Quantitative Temperature & Formaldehyde Concentration Imaging for High-Pressure Turbulent Fuel Jet Ignition

Herzog, J. M. Quantitative Temperature & Formaldehyde Concentration Imaging for High-Pressure Turbulent Fuel Jet Ignition. 2020.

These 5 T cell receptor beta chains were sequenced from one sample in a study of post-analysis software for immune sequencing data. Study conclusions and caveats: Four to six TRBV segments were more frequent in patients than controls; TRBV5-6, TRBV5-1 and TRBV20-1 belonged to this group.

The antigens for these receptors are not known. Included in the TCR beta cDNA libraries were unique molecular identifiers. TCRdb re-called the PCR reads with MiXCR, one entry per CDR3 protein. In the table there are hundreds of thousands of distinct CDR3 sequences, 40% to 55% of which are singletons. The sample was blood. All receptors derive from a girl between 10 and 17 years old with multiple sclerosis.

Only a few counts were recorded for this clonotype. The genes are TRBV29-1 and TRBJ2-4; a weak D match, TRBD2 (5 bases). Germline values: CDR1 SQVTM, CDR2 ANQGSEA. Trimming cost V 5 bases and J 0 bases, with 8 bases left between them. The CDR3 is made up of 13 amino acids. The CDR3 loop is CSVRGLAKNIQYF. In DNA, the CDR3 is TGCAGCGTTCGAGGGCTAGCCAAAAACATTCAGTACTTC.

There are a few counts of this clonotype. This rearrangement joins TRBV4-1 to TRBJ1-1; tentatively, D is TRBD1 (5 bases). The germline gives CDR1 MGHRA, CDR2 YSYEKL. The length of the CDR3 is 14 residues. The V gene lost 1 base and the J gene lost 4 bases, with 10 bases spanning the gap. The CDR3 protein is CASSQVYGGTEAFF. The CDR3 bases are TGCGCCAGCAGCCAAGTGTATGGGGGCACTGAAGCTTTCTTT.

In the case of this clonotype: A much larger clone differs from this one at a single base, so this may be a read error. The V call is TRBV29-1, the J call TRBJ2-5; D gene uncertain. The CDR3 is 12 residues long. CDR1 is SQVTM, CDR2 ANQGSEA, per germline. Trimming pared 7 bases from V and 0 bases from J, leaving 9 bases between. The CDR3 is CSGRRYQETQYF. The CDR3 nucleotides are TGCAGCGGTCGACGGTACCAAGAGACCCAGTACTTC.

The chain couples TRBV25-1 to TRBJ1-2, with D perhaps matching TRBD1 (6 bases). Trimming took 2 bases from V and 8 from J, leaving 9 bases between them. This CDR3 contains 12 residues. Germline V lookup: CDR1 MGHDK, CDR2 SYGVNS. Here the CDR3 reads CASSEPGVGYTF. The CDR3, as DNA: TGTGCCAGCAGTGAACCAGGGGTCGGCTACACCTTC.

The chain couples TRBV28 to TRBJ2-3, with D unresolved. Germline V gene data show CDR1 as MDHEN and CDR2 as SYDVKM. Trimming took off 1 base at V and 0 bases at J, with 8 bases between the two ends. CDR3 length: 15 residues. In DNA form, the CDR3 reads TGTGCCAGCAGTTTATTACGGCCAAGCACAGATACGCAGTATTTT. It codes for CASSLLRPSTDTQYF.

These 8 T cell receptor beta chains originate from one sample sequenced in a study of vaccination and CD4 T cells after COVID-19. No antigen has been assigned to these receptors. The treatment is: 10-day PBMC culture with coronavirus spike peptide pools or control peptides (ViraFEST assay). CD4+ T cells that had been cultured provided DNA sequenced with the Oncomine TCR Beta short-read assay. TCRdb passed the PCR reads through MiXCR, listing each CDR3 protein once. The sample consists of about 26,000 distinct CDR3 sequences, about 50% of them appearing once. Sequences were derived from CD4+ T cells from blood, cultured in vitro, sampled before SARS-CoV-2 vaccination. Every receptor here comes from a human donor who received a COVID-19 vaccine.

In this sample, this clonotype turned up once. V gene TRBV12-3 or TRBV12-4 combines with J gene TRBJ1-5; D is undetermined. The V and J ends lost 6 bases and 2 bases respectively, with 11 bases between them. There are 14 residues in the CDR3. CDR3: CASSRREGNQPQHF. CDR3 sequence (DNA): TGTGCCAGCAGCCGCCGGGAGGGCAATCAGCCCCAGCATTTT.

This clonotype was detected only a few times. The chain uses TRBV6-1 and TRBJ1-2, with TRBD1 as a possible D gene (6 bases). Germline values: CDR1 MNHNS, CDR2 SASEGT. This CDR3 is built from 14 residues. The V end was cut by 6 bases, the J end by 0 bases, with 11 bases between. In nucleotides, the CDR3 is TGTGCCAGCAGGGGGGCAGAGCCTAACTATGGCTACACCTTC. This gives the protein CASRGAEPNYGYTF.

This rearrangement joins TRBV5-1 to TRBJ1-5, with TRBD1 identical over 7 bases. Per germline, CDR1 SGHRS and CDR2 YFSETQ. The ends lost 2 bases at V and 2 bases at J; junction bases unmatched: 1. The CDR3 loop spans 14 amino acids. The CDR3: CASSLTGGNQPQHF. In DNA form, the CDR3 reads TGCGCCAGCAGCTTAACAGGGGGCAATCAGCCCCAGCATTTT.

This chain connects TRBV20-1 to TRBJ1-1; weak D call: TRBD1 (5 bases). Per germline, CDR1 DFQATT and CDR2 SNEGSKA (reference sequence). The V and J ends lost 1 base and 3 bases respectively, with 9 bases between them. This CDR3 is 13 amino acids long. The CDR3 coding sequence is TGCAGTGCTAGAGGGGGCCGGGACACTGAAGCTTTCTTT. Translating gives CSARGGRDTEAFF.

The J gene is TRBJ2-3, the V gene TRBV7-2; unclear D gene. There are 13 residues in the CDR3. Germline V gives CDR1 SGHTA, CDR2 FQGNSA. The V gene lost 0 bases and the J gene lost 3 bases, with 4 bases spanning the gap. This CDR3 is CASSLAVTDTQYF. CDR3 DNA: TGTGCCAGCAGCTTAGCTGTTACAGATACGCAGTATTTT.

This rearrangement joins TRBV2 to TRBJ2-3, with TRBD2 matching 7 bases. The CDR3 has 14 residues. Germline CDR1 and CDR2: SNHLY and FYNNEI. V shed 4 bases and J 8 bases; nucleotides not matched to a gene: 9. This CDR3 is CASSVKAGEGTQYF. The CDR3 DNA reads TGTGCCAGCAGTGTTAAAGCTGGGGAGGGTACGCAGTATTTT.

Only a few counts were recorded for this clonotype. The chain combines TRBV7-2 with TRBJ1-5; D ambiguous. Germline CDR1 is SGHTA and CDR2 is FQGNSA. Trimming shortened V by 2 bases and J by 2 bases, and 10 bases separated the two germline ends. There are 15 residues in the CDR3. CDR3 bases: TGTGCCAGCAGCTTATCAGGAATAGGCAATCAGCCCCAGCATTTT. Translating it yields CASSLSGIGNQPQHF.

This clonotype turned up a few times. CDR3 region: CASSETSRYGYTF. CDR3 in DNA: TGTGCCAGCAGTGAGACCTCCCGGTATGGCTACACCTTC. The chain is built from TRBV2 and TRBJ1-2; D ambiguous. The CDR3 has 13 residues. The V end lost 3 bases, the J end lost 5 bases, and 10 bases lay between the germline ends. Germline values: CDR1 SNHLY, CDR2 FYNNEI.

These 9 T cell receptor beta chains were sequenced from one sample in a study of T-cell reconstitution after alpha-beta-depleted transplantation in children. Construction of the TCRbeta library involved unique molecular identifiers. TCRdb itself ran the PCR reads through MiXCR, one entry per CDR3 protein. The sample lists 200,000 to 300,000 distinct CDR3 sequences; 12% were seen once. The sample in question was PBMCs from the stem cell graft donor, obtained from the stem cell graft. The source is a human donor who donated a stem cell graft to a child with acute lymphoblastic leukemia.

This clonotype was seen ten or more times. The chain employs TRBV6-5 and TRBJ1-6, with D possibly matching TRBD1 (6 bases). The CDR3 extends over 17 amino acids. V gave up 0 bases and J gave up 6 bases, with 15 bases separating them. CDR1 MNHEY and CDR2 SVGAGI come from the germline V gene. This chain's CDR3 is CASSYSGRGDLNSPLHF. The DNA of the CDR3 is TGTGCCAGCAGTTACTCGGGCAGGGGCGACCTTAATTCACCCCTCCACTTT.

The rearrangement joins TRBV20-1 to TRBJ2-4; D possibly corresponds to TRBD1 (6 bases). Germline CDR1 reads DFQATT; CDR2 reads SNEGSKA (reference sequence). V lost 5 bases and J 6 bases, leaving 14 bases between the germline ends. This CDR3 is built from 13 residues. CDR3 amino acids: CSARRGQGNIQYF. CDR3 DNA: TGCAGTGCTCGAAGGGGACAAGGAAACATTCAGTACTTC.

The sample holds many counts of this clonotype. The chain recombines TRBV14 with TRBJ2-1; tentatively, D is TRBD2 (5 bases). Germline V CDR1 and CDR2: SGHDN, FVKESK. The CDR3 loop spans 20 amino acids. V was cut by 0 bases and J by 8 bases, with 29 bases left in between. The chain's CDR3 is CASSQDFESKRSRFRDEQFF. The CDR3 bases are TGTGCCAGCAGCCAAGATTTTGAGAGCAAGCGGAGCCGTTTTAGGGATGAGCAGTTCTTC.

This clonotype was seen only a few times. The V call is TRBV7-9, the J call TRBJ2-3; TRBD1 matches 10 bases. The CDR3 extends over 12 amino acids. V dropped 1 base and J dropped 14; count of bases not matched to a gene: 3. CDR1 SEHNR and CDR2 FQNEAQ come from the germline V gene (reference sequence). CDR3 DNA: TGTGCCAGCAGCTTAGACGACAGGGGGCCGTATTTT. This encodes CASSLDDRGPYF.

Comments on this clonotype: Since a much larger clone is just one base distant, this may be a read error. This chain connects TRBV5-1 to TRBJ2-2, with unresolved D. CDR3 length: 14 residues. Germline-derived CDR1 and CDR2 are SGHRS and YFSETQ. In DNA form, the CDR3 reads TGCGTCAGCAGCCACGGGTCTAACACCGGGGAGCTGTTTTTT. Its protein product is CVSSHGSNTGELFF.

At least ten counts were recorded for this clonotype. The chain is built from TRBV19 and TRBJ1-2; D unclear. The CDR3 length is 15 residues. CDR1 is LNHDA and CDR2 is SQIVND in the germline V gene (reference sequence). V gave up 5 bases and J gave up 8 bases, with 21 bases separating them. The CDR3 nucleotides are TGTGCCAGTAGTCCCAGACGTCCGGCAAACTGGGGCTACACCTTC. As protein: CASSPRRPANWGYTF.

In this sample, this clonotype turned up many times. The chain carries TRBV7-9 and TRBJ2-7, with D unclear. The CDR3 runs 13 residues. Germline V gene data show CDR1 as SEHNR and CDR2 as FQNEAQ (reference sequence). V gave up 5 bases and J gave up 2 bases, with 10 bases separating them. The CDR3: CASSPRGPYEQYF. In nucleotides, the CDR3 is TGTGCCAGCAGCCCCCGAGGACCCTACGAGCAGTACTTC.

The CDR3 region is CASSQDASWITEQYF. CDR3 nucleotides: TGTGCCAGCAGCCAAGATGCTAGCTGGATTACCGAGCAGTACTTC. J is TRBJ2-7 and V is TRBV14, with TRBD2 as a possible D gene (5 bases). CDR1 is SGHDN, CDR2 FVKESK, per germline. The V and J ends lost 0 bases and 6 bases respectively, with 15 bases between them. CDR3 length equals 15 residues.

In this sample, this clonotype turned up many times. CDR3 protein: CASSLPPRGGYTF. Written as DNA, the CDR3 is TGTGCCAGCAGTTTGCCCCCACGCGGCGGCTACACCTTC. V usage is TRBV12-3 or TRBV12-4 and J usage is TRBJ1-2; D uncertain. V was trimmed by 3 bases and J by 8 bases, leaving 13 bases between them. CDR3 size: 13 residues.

Understanding the process of turbulent fuel jet ignition in engines is critical to improve engine designs. Unfortunately, there is much we do not understand about the ignition process, and current diagnostic methods are insufficient to improve our understanding of the coupling between temperature, velocity, and chemistry in high-pressure turbulent jet ignition. Here, a diagnostic approach is designed that can simultaneously measure temperature, velocity, and formaldehyde concentration in a turbulent fuel jet during low-temperature ignition in an optically-accessible engine. Particle image velocimetry (PIV), aerosol phosphor thermometry (APT), and formaldehyde planar laser-induced fluorescence (PLIF) are used in combination. A detailed characterization of formaldehyde photophysics is performed using spectral simulations and experimental data. Several thermographic phosphors are characterized in detail (including physical and luminescence properties), models are developed for phosphor signal intensity and APT performance, and a method is outlined and demonstrated to combine simultaneous APT techniques to increase the temperature measurement range. The APT methods are applied to atmospheric pressure heated jets to validate the performance estimates, and identify issues in their application. A thorough analysis of design considerations for particle-based techniques is also provided, and performance estimates are made for the combined diagnostic. It was found that the Ce:LuAG phosphor with 355-nm excitation can be most easily integrated with PIV and formaldehyde PLIF measurements, and has good performance characteristics over the 700-1000 K temperature range of interest, with ~20 K estimated precision on average. Multiple scattering was found to impose a significant limitation on particle seeding density. Several phosphor materials and techniques were also found to be viable for temperature imaging well above 1000 K (Ce:GdPO4, Eu:BAM, and Ce:CSSO). Performance predictions for formaldehyde suggest that detection limits are on the order of 100 ppm throughout much of the temperature and pressure range expected during ignition, and a ratiometric background correction approach was discussed to avoid interference from phosphor luminescence, or other broadband background sources. PIV is readily integrated into the APT measurement. The proposed approach is capable of simultaneous temperature, velocity, and formaldehyde concentration imaging of low-temperature ignition processes, and provides a significant step towards improving our understanding of high-pressure turbulent jet ignition.